To compared blood pressure (BP) lowing effects of nitrendipine and hydrochlorothiazide (NH) and nitrendipine plus metoprolol (NM), and estimated the economic effect of these therapies on hypertension.Design and Method:
This is a randomized, open-label, prospective clinical trial, outpatients (N = 793) 18–70 years-of-age with stage 2 or severe hypertension (systolic BP ≥ 160 mmHg and/or diastolic BP ≥ 100 mmHg) were recruited from 4 rural community health centers in Beijing and Jilin. Eligible patients were randomized to receive NH or NM. Hypertension treatment costs were calculated using the maximum retail price designated by the China's national Development and Reform Commission and general estimation whereas effectiveness was measured as a reduction in systolic and diastolic BP at the end of a 24-week study period. An intent-to-treat analysis was used for comparing treatment groups.Results:
Overall 623 patients were eligible for the study and after a 24-week follow up, systolic and diastolic BP were 131.2/82.2 mmHg for the NH group and 131.4/82.9 mmHg for the NM group and these were not significantly different (P = 0.7974 systolic and P = 0.1166 diastolic). NH cost less and was more effective and the cost/effect (C/E) ratio (US$/mmHg) was 1.4 for systolic BP and 1.9 for diastolic BP for the NH group and 1.9 and 3.8 for the NM group's systolic and diastolic values, respectively. The incremental cost per mmHg for systolic and diastolic values was −8.4 and −28.7 and the incremental cost per patient for achieving target BP was 5.1.Conclusions:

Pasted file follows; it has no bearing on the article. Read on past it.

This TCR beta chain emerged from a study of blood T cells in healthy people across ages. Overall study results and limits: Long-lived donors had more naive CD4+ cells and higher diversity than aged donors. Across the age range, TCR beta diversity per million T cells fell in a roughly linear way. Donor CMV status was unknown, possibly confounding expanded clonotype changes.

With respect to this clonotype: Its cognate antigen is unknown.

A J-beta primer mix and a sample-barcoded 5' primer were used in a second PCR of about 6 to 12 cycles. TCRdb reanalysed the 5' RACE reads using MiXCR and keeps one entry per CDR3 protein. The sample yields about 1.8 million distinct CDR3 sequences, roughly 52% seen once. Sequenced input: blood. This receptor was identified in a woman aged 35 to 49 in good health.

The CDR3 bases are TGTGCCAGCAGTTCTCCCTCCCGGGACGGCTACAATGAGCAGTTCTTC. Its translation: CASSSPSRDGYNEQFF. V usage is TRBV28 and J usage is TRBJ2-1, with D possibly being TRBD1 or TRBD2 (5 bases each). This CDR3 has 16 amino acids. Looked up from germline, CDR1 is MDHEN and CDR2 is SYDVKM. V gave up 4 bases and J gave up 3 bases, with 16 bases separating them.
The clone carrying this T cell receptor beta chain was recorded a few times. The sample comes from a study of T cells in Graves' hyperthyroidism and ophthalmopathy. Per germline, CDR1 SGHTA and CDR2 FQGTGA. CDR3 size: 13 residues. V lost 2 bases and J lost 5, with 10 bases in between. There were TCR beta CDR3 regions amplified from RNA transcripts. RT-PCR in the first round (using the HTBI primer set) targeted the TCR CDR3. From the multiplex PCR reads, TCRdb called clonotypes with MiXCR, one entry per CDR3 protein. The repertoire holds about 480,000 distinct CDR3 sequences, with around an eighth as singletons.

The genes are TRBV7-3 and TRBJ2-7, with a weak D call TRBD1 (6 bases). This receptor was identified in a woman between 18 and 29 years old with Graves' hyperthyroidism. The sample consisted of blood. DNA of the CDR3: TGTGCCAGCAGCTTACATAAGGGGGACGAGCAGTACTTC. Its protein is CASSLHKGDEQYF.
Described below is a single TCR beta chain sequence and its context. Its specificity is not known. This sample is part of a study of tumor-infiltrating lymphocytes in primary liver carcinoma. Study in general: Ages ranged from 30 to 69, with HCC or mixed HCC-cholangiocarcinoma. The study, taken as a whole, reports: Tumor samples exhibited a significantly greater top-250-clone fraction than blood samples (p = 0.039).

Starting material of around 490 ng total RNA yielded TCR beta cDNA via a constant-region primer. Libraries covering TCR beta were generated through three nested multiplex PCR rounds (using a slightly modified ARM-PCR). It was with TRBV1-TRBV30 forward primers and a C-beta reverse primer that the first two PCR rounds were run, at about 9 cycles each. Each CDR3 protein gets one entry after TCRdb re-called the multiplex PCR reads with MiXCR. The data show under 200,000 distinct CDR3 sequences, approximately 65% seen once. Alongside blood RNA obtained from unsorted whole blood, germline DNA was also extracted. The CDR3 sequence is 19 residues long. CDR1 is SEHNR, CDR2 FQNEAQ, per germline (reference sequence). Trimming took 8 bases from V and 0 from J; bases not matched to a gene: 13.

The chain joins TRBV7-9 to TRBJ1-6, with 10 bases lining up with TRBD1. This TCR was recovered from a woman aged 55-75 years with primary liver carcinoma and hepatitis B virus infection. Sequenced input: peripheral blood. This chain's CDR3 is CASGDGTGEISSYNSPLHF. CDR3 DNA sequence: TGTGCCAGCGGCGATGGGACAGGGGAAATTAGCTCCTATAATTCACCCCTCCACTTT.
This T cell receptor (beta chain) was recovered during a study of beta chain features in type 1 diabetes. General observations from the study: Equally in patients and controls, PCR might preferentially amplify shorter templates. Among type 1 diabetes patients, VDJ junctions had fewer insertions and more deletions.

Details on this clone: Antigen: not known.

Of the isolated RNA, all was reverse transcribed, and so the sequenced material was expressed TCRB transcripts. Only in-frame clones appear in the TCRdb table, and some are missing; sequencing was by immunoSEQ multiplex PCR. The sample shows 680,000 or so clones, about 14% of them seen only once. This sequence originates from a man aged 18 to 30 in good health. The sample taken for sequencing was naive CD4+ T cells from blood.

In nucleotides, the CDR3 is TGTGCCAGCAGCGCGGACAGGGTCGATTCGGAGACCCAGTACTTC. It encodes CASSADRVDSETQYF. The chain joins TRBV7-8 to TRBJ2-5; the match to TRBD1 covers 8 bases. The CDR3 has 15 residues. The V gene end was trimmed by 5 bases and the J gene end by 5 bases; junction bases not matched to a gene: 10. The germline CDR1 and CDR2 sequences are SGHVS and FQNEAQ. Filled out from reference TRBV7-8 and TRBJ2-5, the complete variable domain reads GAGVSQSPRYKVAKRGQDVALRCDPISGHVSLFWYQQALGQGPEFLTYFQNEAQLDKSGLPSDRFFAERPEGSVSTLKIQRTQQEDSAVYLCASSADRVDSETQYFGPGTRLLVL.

Treating hypertension with NH was more cost-effective than NM and these data will allow more reasonable and efficient allocation of limited resources in low-income countries.